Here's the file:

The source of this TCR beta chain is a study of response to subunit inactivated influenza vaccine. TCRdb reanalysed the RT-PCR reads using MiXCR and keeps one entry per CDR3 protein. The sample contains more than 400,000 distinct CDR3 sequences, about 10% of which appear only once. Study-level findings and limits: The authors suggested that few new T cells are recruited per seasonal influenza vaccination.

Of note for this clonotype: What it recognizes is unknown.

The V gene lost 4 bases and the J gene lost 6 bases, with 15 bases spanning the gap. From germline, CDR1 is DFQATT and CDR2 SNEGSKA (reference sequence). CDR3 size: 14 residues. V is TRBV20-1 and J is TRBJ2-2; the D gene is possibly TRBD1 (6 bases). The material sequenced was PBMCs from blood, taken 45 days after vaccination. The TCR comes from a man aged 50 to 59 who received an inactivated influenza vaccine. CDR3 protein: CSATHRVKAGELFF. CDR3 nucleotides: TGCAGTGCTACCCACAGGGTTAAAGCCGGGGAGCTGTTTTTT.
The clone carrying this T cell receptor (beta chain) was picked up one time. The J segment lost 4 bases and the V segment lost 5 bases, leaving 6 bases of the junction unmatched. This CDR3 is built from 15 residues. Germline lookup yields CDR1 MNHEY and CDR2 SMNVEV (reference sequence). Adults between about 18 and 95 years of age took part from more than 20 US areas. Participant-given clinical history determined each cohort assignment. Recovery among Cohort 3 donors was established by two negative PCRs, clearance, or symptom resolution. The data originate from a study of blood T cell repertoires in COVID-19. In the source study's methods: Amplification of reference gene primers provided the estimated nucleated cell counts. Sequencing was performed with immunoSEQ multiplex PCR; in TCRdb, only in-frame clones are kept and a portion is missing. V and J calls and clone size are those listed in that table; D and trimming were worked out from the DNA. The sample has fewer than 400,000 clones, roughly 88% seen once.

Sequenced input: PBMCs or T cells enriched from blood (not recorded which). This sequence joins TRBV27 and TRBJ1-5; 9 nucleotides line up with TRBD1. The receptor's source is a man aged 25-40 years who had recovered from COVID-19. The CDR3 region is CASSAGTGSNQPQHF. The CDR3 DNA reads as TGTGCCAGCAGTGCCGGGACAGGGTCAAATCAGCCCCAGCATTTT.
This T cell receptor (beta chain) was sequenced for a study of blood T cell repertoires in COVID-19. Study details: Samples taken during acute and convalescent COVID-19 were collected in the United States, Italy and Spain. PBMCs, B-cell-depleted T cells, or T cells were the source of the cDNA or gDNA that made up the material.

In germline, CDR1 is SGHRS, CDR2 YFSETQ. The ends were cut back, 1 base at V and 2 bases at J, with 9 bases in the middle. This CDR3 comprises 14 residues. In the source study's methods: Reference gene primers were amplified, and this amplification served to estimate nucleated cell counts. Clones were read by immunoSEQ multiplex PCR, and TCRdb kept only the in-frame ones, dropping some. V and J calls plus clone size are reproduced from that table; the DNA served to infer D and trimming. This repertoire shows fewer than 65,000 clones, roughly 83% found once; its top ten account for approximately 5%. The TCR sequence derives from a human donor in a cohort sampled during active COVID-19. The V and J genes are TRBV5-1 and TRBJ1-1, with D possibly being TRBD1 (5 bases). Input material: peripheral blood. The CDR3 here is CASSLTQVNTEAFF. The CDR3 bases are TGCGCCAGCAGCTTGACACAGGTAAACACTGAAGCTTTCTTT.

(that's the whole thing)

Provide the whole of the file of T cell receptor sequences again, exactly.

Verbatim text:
The source of this TCR beta chain is a study of response to subunit inactivated influenza vaccine. TCRdb reanalysed the RT-PCR reads using MiXCR and keeps one entry per CDR3 protein. The sample contains more than 400,000 distinct CDR3 sequences, about 10% of which appear only once. Study-level findings and limits: The authors suggested that few new T cells are recruited per seasonal influenza vaccination.

Of note for this clonotype: What it recognizes is unknown.

The V gene lost 4 bases and the J gene lost 6 bases, with 15 bases spanning the gap. From germline, CDR1 is DFQATT and CDR2 SNEGSKA (reference sequence). CDR3 size: 14 residues. V is TRBV20-1 and J is TRBJ2-2; the D gene is possibly TRBD1 (6 bases). The material sequenced was PBMCs from blood, taken 45 days after vaccination. The TCR comes from a man aged 50 to 59 who received an inactivated influenza vaccine. CDR3 protein: CSATHRVKAGELFF. CDR3 nucleotides: TGCAGTGCTACCCACAGGGTTAAAGCCGGGGAGCTGTTTTTT.
The clone carrying this T cell receptor (beta chain) was picked up one time. The J segment lost 4 bases and the V segment lost 5 bases, leaving 6 bases of the junction unmatched. This CDR3 is built from 15 residues. Germline lookup yields CDR1 MNHEY and CDR2 SMNVEV (reference sequence). Adults between about 18 and 95 years of age took part from more than 20 US areas. Participant-given clinical history determined each cohort assignment. Recovery among Cohort 3 donors was established by two negative PCRs, clearance, or symptom resolution. The data originate from a study of blood T cell repertoires in COVID-19. In the source study's methods: Amplification of reference gene primers provided the estimated nucleated cell counts. Sequencing was performed with immunoSEQ multiplex PCR; in TCRdb, only in-frame clones are kept and a portion is missing. V and J calls and clone size are those listed in that table; D and trimming were worked out from the DNA. The sample has fewer than 400,000 clones, roughly 88% seen once.

Sequenced input: PBMCs or T cells enriched from blood (not recorded which). This sequence joins TRBV27 and TRBJ1-5; 9 nucleotides line up with TRBD1. The receptor's source is a man aged 25-40 years who had recovered from COVID-19. The CDR3 region is CASSAGTGSNQPQHF. The CDR3 DNA reads as TGTGCCAGCAGTGCCGGGACAGGGTCAAATCAGCCCCAGCATTTT.
This T cell receptor (beta chain) was sequenced for a study of blood T cell repertoires in COVID-19. Study details: Samples taken during acute and convalescent COVID-19 were collected in the United States, Italy and Spain. PBMCs, B-cell-depleted T cells, or T cells were the source of the cDNA or gDNA that made up the material.

In germline, CDR1 is SGHRS, CDR2 YFSETQ. The ends were cut back, 1 base at V and 2 bases at J, with 9 bases in the middle. This CDR3 comprises 14 residues. In the source study's methods: Reference gene primers were amplified, and this amplification served to estimate nucleated cell counts. Clones were read by immunoSEQ multiplex PCR, and TCRdb kept only the in-frame ones, dropping some. V and J calls plus clone size are reproduced from that table; the DNA served to infer D and trimming. This repertoire shows fewer than 65,000 clones, roughly 83% found once; its top ten account for approximately 5%. The TCR sequence derives from a human donor in a cohort sampled during active COVID-19. The V and J genes are TRBV5-1 and TRBJ1-1, with D possibly being TRBD1 (5 bases). Input material: peripheral blood. The CDR3 here is CASSLTQVNTEAFF. The CDR3 bases are TGCGCCAGCAGCTTGACACAGGTAAACACTGAAGCTTTCTTT.